Spanish Ballad and Human Emotions

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To what extent, and in which ways, does the Spanish ballad deal with the major human emotions?

The collective body of Spanish ballads, known as the romancero, is a unique collection of narrative verse that follows the epic tradition, like such works as El cantar de mio Cid, and whose earliest examples are thought to have come at the beginning of the 14th century. They resemble the epics in their heroic and aristocratic tone, and some also in their themes of battle and honour. Many are written about historical events in Spain or abroad and, indeed, in that way, they make up a kind of everyman’s history resource. However, they are short, dramatic and ultimately accessible narratives in which the focus is not so much on historical accuracy, but much more on the way the various characters behave in and deal with the situation in which they find themselves. Their oral tradition has meant that they have survived across the centuries, even today being performed, but it is this oral tradition that has also necessitated their accessibility. It was not just the literate who could enjoy them, but everyone who spoke the language. There was the need for the audience to empathise with or at least understand the situation of the protagonist/s. Emotions played a big part in facilitating this link with the audience because they are universal: although we all experience them to different extents, we all experience them nonetheless and, as a result, the ballads are full of emotion. In this essay the major human emotion that I will focus on is love, since it is the one that seems to have been written about the most. Lust is given a large amount of exposure in the ballads as well, many of them being incredibly sexually charged, and although it is quite close in relation to love I have examined it closely in its own right. I will also comment on other major emotions like hate, happiness and sadness, as well as jealousy and resent, all of which I encountered to different degrees during my reading.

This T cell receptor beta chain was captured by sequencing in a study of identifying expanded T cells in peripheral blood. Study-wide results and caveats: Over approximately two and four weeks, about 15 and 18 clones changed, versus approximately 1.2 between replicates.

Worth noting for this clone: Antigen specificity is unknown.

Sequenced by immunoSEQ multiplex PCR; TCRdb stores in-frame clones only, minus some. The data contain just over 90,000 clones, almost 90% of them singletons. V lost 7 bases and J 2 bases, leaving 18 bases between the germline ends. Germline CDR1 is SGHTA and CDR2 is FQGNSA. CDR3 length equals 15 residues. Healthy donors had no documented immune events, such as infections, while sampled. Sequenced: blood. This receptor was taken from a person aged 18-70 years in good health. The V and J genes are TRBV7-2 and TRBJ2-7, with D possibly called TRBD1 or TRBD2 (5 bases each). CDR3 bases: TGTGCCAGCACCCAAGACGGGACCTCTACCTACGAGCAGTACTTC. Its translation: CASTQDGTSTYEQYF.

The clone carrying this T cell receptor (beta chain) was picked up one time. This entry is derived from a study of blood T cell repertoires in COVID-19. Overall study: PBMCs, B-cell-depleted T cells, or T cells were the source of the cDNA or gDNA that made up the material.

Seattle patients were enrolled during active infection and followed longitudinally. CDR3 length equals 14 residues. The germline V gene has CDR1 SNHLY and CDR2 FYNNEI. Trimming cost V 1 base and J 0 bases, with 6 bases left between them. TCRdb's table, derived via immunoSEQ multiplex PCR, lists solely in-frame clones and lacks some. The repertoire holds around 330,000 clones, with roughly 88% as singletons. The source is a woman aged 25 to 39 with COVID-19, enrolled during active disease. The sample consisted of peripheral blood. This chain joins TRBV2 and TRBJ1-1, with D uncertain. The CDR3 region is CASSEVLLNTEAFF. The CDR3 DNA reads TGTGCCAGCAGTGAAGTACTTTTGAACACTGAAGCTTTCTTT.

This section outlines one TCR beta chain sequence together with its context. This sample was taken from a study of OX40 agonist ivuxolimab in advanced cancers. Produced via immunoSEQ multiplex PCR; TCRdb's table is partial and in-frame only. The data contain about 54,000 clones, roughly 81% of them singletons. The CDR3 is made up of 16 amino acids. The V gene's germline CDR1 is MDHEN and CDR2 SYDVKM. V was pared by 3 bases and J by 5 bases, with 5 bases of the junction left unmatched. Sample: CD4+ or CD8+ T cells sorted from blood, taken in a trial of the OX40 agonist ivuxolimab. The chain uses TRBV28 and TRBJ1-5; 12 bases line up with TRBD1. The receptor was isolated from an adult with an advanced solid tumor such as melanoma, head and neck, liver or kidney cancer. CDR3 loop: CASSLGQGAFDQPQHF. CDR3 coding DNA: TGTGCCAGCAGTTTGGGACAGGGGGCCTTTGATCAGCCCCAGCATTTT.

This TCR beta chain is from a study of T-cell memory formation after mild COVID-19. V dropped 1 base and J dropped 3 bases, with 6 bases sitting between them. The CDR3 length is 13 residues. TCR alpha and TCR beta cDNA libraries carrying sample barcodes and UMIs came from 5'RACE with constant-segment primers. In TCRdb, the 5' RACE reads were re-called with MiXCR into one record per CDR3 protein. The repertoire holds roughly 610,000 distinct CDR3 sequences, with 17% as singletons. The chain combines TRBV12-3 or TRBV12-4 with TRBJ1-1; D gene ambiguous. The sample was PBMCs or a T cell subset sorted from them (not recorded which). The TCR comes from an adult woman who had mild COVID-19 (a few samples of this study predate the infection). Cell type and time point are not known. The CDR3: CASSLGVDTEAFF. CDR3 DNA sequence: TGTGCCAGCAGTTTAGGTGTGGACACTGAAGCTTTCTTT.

Firstly, lust is an emotion that we see appearing frequently in the Spanish ballads, although the openness of this lust varies greatly depending on the ballad. For example, we see in the ballad of Gerineldos and the Princess the explicit invitation given by the princess within the first few lines: “¡Quién te tuviera esta noche/ tres horas a mi servicio!” Here the Princess tells her page Gerineldos, and us the audience, unambiguously that she would like the page to service her for three hours that night. Indeed, the rest of the ballad leaves little to be imagined: “Tomáralo por la mano;/ a su lecho lo ha subido,/ y besando y abrazando/ Gerineldos se ha dormido.” Lust is dealt with here very candidly, and the audience is alerted early on as to the sexual nature of this ballad. However, it cannot be said that lust is dealt with so openly across the ballads. We see plenty of examples of innuendo and suggestion playing a massive part in alerting and exciting the audience. “Con la gran artillería/ hecho te había un portillo” Alan Deyermond, whilst analysing the ballad “Álora la bien cercada”, has written about the implicit sexual connotations found in the ballad: “A door can be a sexual image, as can a breach in a wall”. We are encouraged, through the use of repeated symbols, to see the town of Álora as a woman, perhaps to evoke sympathy towards her and her inhabitants, but in any case, these sexual undertones would have stimulated the audience whose, as Deyermond writes “familiarity with other ballads would have accustomed them to symbolism”. Another example of implicit sexual content comes from the ballad of Moraima. “Fuérame para la puerta/ y abríla de par en par.” Again we see the symbol of a door being used to express the sexual availability of the young Moorish girl, although in this case, it is not a willing sexual availability as we can see from the collective author’s use of “engañar”. These ballads appear to be engaging the audience by...
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